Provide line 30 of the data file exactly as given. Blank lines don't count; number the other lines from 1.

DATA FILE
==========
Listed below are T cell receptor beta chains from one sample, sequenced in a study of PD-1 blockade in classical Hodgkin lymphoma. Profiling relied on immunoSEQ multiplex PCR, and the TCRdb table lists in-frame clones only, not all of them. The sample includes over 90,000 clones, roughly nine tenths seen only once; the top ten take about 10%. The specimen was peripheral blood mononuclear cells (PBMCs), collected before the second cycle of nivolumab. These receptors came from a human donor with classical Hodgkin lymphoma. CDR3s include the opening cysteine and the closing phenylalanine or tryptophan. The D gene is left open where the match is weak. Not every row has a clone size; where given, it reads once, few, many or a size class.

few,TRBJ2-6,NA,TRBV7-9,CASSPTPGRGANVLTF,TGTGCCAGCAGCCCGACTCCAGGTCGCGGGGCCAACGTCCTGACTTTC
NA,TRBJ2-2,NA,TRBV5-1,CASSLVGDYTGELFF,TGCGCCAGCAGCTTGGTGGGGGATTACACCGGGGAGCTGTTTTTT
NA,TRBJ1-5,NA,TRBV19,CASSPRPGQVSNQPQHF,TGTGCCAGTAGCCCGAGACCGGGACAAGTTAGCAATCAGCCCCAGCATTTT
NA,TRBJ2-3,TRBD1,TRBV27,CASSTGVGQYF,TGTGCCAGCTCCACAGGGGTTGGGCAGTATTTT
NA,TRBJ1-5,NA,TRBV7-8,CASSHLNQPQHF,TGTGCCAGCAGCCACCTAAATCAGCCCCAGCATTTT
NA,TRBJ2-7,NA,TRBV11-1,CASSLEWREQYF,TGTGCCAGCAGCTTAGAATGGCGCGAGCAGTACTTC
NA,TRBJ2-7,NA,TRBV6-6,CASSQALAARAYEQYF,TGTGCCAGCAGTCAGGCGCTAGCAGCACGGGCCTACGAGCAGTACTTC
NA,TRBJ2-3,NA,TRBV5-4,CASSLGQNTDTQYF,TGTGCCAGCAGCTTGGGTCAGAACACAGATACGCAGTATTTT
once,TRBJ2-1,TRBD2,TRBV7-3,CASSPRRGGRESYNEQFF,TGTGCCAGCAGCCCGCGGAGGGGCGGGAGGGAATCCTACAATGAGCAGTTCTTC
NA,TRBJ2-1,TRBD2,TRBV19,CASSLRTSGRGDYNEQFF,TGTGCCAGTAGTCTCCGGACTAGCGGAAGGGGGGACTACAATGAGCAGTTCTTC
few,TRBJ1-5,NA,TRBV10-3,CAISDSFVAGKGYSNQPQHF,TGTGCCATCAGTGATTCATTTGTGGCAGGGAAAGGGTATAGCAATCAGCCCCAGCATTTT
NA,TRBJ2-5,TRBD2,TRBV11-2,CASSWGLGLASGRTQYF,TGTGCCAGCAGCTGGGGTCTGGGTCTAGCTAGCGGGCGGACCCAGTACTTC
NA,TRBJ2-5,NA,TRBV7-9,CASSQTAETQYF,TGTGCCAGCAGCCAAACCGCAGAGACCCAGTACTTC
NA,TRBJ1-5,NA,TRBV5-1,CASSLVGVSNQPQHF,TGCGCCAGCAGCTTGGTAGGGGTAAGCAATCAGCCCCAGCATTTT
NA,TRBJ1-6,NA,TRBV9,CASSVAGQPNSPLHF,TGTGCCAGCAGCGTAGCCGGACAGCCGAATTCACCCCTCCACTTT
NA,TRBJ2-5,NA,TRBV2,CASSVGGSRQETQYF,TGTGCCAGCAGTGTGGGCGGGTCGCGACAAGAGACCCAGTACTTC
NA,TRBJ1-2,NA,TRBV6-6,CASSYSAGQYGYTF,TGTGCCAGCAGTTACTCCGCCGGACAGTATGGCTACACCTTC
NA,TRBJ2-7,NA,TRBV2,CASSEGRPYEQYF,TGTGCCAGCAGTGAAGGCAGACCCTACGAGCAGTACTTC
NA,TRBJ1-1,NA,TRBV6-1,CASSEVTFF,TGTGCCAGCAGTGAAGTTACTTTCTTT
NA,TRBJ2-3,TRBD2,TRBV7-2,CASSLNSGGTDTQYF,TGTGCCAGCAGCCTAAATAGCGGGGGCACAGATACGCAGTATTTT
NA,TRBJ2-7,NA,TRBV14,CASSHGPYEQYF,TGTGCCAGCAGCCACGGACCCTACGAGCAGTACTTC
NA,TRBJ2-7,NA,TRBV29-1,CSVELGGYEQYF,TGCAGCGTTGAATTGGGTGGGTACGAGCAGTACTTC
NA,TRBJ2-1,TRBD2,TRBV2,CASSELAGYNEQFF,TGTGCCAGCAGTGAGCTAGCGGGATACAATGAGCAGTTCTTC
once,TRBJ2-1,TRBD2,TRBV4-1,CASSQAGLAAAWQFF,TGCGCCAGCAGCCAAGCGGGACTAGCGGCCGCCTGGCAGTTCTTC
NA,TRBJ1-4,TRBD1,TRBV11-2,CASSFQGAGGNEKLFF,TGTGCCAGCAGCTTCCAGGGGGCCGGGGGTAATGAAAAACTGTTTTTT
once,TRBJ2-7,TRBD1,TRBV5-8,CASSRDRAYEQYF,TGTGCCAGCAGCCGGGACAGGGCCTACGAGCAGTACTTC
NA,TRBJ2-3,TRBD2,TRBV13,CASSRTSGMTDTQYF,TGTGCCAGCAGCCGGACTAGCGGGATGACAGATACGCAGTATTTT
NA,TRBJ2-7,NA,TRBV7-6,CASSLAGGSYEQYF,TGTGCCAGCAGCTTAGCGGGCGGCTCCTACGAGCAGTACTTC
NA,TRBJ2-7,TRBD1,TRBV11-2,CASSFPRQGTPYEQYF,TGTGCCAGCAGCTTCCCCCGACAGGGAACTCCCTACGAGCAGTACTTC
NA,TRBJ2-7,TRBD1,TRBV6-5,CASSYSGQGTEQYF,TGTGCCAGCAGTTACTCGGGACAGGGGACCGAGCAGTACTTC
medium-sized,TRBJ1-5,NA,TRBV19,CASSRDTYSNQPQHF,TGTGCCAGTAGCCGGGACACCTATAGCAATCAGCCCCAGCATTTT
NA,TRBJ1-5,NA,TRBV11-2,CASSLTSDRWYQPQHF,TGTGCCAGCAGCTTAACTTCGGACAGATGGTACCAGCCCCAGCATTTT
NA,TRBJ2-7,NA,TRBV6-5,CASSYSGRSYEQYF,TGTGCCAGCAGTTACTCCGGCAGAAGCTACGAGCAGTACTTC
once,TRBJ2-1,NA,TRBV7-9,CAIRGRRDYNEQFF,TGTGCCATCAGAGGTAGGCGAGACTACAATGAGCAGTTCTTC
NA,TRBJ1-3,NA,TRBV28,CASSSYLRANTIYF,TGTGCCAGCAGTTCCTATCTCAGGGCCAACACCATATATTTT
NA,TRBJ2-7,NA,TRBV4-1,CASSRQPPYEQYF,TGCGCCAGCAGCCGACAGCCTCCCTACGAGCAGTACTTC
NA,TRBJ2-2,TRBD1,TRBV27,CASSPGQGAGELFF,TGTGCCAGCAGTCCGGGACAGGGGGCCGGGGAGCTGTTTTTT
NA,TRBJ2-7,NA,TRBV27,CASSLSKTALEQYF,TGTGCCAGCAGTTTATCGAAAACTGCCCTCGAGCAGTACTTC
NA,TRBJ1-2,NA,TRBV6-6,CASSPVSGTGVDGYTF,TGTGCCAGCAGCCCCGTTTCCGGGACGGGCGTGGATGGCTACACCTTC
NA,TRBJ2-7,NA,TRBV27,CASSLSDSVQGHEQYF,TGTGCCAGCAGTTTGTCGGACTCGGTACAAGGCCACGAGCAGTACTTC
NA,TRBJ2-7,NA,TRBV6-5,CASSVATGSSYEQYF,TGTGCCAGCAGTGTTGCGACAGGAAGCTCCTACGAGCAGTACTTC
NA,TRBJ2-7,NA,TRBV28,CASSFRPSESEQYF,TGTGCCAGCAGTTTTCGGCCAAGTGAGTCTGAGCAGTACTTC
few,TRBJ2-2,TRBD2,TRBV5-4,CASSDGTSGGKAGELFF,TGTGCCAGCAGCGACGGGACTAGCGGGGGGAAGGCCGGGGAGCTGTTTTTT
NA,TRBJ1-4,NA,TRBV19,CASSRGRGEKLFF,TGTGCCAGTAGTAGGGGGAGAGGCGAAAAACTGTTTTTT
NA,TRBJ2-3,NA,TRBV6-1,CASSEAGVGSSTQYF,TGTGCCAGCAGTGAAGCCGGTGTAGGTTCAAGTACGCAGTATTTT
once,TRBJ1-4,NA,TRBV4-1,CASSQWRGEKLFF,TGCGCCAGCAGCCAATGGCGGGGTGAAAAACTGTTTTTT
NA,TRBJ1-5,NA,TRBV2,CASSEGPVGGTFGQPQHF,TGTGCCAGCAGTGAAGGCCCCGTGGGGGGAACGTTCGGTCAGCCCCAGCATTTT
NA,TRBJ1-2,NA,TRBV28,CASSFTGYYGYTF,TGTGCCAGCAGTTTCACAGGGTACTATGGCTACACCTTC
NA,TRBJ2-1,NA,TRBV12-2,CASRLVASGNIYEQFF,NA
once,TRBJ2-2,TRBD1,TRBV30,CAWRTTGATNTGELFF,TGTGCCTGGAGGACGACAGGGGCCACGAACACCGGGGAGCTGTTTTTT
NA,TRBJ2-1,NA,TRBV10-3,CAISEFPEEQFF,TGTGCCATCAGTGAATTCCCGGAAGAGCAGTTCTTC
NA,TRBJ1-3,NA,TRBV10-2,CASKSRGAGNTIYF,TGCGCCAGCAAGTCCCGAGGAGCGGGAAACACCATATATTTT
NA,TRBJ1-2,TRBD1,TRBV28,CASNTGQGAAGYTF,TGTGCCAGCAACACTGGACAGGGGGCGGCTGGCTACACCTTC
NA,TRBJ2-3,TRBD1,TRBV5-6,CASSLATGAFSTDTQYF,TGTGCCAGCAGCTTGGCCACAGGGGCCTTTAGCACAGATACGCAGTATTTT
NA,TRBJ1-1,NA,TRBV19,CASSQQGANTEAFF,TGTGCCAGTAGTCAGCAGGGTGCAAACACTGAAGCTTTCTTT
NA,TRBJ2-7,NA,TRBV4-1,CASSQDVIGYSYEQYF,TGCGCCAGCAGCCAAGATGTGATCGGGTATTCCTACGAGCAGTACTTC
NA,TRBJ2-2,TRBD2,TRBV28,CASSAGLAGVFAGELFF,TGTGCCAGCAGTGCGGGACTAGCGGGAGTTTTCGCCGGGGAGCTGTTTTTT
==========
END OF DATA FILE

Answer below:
NA,TRBJ2-7,TRBD1,TRBV11-2,CASSFPRQGTPYEQYF,TGTGCCAGCAGCTTCCCCCGACAGGGAACTCCCTACGAGCAGTACTTC